Erin Dorney loves a good list and is the author of I Am Not Famous Anymore: Poems after Shia LaBeouf (Mason Jar Press, June 2018). Her writing has been featured in Dream Pop Press, Entropy Magazine, Yes Poetry, Passages North, and The Laurel Review, among other publications. Erin is cofounder of FEAR NO LIT and volunteers with VIDA: Women in Literary Arts. You can find more of her writing plus events and updates at erindorney.com and at @edorney.
Curtis Smith: Let’s start with a bit of a disclaimer—we know each other a bit in real life. You, along with group of other young people, helped breathe some real vitality into the Lancaster-Harrisburg, PA lit scene. Can I start there—with the importance of community and involvement? Do you believe writers owe it to the community to be active and reach out? We tend to be a solitary lot after all. We all know the benefits of such actions to the community—but what personal benefits/rewards have you found as the organizer of these events/initiatives?
Erin Dorney: I don’t know if I’d say that writers “owe it” to be involved in their communities, per say. But I think it’s one way that we can connect to other people and defeat the stereotype that writers prefer isolation/solitary existence. Yes, some writers do well on their own, but I don’t like when that is the default when you tell someone that you’re a writer. Particularly with building and participating in literary communities (whether that is in the small town or large city you live in, on the internet, or through a group text with your friends), it’s a chance to get out of your own head—which is what we’re asking readers to do when they engage in something we write, isn’t it?
When Tyler and I founded The Triangle in 2013 (and subsequently FEAR NO LIT in 2016), we wanted to build an unaffiliated/unrestricted space where we could explore the many facets of being a writer and also engage people who would never consider themselves writers in the first place. I think we all know that blank stare you get 10 seconds after someone asks you what you do and you say you’re a writer… We’re trying to raise the visibility of writers as artists but show that we’re everyday people, too—we have a favorite guilty pleasure album, we wrote poorly before we wrote well, our tote bags are full of crumbs, and our lives are just as messy as anyone’s.
Some of the personal benefits of doing work like this are that I get to meet more writers (which leads to reading more—and different—work), find new collaborators, help writers develop non-literary content (through our website series), and spread the word about writers I love.
CS: Was it always writing and nothing else for you? If so, can you trace your interest back to its genesis? If not, what were the other avenues that called (or that continue to call) you? If there are other pursuits, do they exist in separate realms or do you find them coexisting or even feeding off of one another?
ED: I studied and started writing poetry as an undergrad, but kind of left it behind after that. I went to grad school and became an academic librarian for about six years. I picked writing back up again when I went to grad school a second time, which was a requirement for my tenure application. I studied with Kim Bridgford and wrote a collection of poetry as my thesis project. It wasn’t until about 2013 that I started sending out poems for publications and really engaging with the literary community.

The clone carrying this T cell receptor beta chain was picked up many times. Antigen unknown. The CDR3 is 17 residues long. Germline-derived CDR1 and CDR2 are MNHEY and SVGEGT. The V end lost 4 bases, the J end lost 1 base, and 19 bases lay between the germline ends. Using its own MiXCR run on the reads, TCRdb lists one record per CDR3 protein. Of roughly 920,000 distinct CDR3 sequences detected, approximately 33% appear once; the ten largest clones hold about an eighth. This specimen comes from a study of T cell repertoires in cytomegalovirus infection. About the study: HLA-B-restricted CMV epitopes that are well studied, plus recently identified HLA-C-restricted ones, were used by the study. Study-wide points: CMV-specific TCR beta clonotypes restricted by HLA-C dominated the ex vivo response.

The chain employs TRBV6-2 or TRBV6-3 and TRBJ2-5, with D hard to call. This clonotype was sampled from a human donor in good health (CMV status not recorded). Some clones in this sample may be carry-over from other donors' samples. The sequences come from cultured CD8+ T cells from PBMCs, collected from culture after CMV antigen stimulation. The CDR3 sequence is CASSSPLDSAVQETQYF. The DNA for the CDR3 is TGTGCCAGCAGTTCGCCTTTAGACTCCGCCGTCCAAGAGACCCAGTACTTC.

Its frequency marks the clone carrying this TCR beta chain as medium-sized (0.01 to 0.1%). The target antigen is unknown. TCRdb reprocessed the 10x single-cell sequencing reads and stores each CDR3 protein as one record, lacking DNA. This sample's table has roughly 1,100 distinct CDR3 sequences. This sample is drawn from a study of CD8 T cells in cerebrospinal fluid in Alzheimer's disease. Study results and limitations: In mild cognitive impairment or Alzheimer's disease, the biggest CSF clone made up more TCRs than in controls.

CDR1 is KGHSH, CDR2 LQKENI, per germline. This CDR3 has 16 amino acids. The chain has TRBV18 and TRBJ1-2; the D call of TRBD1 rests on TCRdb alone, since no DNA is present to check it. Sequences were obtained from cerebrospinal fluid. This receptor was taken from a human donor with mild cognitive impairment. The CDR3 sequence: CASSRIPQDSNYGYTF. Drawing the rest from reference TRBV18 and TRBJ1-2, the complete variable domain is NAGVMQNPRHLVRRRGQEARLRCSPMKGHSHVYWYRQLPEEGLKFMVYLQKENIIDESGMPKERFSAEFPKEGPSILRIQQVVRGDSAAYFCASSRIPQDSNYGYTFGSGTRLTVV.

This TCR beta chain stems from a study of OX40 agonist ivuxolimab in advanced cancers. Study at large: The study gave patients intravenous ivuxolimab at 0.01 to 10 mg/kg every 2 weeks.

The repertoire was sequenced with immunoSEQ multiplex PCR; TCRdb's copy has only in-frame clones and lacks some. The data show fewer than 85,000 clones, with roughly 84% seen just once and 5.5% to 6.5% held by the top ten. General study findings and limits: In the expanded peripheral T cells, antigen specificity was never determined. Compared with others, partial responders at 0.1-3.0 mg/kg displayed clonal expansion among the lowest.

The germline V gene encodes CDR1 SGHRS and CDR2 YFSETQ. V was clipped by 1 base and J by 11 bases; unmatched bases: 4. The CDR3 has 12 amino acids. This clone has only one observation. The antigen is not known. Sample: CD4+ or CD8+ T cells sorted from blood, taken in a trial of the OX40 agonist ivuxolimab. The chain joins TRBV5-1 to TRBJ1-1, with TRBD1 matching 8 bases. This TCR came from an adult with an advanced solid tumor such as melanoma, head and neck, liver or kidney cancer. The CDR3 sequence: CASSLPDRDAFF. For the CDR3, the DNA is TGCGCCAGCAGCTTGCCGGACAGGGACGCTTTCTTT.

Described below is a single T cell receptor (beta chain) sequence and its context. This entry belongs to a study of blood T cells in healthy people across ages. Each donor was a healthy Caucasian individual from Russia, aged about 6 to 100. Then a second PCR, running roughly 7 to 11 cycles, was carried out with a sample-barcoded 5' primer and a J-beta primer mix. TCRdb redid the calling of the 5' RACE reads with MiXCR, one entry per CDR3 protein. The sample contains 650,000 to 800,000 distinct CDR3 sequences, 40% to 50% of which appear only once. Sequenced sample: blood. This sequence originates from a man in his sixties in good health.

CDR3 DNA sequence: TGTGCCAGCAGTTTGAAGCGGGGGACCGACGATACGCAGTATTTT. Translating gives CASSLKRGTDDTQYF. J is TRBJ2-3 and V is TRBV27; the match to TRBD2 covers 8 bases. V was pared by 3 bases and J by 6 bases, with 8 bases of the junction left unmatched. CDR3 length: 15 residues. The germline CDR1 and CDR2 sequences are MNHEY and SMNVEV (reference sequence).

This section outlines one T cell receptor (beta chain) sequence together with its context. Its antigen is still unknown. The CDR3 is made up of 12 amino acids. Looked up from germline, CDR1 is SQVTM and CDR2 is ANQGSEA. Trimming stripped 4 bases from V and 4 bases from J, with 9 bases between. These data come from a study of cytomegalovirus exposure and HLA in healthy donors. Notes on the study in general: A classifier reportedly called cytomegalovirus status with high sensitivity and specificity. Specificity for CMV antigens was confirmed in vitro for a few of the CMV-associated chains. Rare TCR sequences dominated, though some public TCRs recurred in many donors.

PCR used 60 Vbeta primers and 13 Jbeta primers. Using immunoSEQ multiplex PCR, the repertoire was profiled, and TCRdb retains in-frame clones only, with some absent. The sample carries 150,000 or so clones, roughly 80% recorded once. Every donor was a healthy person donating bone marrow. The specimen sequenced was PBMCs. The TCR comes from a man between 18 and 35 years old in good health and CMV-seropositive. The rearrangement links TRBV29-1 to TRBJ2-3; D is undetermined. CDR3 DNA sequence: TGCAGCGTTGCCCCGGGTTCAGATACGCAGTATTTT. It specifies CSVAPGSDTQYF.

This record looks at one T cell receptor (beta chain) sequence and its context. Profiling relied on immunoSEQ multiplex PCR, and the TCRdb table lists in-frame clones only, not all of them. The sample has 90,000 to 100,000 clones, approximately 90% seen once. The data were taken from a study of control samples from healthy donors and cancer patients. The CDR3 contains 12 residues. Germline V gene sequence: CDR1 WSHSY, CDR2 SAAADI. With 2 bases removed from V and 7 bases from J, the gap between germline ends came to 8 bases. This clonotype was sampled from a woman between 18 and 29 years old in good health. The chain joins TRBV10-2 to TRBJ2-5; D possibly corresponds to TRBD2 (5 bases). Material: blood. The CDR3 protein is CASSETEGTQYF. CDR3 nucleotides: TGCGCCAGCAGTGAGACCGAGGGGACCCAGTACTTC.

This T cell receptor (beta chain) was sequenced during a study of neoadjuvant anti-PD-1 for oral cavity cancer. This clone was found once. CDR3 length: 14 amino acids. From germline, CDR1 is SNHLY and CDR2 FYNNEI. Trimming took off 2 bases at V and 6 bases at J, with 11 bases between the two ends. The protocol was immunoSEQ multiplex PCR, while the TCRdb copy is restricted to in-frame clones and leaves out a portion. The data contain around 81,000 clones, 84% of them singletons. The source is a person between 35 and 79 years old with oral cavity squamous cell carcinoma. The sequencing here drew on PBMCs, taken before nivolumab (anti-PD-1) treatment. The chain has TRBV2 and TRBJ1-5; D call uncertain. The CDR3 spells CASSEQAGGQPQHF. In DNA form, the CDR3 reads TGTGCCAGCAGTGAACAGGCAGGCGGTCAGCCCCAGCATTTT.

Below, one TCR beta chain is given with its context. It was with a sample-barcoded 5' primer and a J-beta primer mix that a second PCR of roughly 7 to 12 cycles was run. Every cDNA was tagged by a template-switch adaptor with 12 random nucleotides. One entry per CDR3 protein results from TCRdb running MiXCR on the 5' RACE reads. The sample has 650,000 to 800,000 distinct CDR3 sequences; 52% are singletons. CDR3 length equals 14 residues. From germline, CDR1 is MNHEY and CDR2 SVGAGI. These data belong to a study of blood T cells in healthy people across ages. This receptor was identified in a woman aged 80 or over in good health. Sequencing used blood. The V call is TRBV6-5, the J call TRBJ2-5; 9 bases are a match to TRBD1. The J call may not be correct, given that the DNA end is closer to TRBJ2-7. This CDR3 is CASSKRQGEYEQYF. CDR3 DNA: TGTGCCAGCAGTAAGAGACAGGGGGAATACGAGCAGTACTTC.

Writing’s always been there, in one way or another… It just hasn’t always been poetry. These days, I’m a freelance writer, so I do a lot of business and marketing writing (copywriting, press releases, articles, etc).
Over the past couple of years, I’ve been experimenting more and more with writing that’s not on a page. I’ve showcased some of my literary art/mixed media projects in juried art shows in Minnesota and had a large-scale erasure installation in Minneapolis over the summer of 2017. I’m really interested in exploring unique ways to bring poetry into the paths of the general public, instead of in the pages of a book that mostly other poets will read. Not that I don’t appreciate that readership, but I want to be part of showing people that poetry has really transcended the dead-white-guy-poems they probably studied in school. Not all poems have to rhyme… They don’t have to look a certain way. Stuff like that.
CS: A book’s journey, especially a first book, is often an interesting—or at least a pretty nonlinear—story. Can you tell us how you and the good folks at Mason Jar Press came together?
ED: Absolutely! I first heard about Mason Jar Press when I was visiting a friend in Lancaster and saw a copy of The Black Ladies Brunch Collective’s Poetry Anthology, Not Without Our Laughter, sitting on her living room table. I picked it up and read it during my visit, and I was blown away by the poems but also the quality of the book. It was well designed, felt good in my hands, and was obviously made with care. Those things are important to me because it indicates that the press is honoring the work. I looked up MJP and saw they were somewhat local (Baltimore, MD), in an open reading period, and had published some other pop-culture-related books, so I sent the Shia manuscript. It’s funny because the manuscript had been rejected a couple times before that and I was about ready to give it up and move on to the next thing. But, a couple months later I heard from MJP that they had picked my manuscript (along with books by Danny Caine and Tyrese Coleman) out of about 200 that came in. And they wanted me to expand it from a chapbook to a full-length! I didn’t even know that was a thing that happened. So, I guess that’s our origin story. They’ve been amazing to work with so far—letting me be very involved in the process and going along with a lot of my weird ideas.